An article in January 4th’s New York Times presents Uganda as the epicenter of the debate on homosexuality in Africa, with American groups on both sides – the Christian right and gay activists – directing support and money to the country. This article comes in the wake of the proposed Anti-Homosexuality Bill which mandates death for homosexuals, and the imprisonment of anyone who fails to report within 24 hours the identities of everyone they know who is lesbian, gay, bisexual, or transgender, or who supports human rights for people who are. Since the bill was first introduced on October 14 there has been widespread debate about the role that American evangelicals played in its drafting, and the influence they wield in the general debate over homosexuality in Africa. A recent report by Rev. Kapya Kaoma, a Zambian who went undercover for six months to chronicle the relationship between the African anti-homosexual movement and American evangelicals, argues that conservative evangelicals have been immensely successful in depicting the movement for gay equality as the neocolonialist agenda of an imperial West that seeks to undermine African values. Religious and political leaders quote American evangelicals like Rick Warren – saying that “homosexuality is not a natural way of life and thus not a human right” – to justify discriminatory policies and practices. Warren only recently publicly condemned the proposed legislation through an “encylical video” to the Pastors of Uganda. Meanwhile, on December 16 the BBC launched an online debate: “Should homosexuals face execution?” A senior BBC executive later apologized for treating the execution of gays as a legitimate topic for debate. Personally, as I attempt to discern the growing number of voices in the current debate over gay rights in Uganda, and Africa more broadly, I am particularly struck by this New York Times quote by a gay man at a club in Uganda: “It’s not homosexuality that it is imported. It’s homophobia.”

(Photo credit: Marc Hofer for The New York Times)

(Photo credit: Marc Hofer for The New York Times)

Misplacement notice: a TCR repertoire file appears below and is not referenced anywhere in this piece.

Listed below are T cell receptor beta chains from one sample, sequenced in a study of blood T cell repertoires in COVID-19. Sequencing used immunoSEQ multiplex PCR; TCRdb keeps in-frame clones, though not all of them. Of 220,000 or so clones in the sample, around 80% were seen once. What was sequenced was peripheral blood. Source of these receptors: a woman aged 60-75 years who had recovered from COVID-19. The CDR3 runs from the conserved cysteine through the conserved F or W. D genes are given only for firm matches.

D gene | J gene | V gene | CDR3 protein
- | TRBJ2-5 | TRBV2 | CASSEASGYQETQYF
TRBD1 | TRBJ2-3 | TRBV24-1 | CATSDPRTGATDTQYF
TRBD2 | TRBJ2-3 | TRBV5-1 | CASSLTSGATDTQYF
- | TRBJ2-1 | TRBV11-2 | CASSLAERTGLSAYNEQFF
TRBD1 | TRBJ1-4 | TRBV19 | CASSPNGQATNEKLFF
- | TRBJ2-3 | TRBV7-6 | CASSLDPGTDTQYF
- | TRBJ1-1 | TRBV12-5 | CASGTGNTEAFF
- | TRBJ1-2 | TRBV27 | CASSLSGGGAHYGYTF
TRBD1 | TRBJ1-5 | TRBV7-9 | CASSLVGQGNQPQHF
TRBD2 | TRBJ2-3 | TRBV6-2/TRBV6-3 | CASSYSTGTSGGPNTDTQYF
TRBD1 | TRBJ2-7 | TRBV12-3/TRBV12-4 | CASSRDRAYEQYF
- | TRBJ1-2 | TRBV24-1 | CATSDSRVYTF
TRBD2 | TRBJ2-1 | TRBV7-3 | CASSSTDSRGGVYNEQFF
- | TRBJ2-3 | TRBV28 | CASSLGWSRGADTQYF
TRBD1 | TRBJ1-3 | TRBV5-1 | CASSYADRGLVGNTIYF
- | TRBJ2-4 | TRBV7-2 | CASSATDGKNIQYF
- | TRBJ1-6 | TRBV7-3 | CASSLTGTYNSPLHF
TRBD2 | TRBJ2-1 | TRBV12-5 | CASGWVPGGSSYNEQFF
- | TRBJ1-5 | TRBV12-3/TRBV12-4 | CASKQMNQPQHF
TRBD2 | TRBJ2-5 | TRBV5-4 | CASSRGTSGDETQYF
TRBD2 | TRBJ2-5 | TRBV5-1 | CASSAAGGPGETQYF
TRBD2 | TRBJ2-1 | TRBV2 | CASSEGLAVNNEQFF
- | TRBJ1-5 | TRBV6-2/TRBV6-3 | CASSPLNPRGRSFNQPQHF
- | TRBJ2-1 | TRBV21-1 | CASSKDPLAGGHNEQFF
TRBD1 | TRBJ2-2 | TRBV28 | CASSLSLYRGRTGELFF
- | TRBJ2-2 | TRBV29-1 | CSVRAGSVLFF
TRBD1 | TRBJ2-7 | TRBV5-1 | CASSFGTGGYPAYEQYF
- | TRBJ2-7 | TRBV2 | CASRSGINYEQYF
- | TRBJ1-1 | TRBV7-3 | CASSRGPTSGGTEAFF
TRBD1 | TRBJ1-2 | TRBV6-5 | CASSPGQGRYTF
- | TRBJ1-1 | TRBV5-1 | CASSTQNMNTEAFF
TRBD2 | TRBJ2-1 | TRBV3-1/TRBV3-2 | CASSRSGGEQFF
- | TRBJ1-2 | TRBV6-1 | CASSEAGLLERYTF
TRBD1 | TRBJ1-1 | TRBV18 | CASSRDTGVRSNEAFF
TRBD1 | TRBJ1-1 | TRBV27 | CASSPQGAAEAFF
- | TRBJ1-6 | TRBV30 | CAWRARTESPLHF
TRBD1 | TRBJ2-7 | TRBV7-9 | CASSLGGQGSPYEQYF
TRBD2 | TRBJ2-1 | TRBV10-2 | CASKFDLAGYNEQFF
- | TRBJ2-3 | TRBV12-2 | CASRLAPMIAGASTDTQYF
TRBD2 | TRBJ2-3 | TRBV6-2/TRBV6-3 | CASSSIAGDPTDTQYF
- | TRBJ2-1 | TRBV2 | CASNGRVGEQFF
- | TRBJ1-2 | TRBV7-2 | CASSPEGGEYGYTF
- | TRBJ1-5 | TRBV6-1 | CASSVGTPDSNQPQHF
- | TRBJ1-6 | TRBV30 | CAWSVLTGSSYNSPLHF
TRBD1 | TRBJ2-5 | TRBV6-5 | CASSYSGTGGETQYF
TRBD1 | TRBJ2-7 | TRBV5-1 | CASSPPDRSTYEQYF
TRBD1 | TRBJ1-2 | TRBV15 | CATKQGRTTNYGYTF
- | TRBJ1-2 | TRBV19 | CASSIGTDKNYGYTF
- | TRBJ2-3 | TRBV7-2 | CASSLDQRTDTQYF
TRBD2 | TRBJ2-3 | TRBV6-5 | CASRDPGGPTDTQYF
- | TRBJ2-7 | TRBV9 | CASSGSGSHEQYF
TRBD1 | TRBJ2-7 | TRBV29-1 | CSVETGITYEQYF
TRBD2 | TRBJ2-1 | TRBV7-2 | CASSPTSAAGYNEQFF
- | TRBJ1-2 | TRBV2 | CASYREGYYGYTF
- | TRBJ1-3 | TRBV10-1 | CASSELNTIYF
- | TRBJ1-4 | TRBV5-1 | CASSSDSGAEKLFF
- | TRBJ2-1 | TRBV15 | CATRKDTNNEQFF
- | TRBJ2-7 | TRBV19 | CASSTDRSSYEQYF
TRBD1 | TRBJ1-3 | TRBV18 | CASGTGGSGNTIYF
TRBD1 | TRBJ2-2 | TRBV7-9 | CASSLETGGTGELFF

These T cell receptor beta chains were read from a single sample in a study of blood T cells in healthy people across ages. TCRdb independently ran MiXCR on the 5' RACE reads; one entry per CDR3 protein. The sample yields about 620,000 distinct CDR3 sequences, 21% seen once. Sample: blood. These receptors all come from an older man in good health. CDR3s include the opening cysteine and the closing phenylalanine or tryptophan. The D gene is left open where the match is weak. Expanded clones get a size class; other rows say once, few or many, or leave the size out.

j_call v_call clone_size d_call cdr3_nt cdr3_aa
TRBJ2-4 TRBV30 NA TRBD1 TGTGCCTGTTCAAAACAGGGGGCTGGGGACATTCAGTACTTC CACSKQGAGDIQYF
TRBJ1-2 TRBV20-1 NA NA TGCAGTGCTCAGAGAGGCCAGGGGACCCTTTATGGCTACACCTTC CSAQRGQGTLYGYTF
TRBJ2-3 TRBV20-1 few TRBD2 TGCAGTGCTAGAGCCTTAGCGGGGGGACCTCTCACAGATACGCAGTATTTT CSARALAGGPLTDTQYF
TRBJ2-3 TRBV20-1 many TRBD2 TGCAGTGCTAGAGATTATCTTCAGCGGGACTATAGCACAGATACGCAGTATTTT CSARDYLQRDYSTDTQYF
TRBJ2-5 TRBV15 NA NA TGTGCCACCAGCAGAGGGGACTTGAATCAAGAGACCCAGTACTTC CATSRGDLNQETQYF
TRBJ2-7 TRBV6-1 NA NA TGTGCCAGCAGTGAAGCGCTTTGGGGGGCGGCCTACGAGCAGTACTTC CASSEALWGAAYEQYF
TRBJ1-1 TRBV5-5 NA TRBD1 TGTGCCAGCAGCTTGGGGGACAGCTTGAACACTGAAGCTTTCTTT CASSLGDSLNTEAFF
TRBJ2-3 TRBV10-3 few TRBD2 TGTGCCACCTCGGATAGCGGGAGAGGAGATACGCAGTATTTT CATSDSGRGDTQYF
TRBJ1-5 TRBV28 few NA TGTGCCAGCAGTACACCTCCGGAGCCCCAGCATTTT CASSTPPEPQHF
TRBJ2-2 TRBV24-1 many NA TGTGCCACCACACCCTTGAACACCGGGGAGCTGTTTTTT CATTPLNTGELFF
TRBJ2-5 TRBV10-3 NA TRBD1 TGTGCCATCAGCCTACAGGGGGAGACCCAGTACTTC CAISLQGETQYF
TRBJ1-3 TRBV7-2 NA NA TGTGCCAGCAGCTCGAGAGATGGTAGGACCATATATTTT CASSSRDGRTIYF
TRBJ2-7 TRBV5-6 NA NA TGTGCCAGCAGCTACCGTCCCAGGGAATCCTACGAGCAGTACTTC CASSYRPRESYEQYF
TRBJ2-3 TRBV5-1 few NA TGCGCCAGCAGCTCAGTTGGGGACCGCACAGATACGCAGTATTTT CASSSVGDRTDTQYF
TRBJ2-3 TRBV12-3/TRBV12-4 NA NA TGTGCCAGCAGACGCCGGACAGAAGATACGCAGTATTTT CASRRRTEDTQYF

Students Begin 1,500 Mile March for Immigrant Rights

Friday, January 1st, 2010

As many of us were preparing for festive celebrations on New Years Eve, a group of college students in Miami were preparing for a different kind of celebration: a 1,500 mile march from Miami to Washington, DC to highlight the dignity and rights of immigrant families in the United States. Inspired by the great marches of the Black Freedom Movement, such as the Selma to Montgomery marches in 1965, and the Farm Workers movement, which included a 340-mile march from Delano to Sacramento in 1966, these students are hoping to bring attention to the discrimination and human rights struggles faced by immigrants today. In reading an article in the LA Times, I was struck by a quote by the students’ legal counsel, who stated: “They really believe they can make a difference and are willing to put their lives on the line, but they are going to be walking through some very unfriendly places for immigrants.” The determination of these students to march for four months in the name of social justice (despite the very real risk of violence) is reminiscent of the courage held by the students of the 1961 Freedom Rides. This march may in fact demonstrate for this generation the power that youth have always had, however idealistic or naive they may first appear, in shaping the moral convictions of a nation.

AP Student March

(Photo: Jeffrey Boan, AP)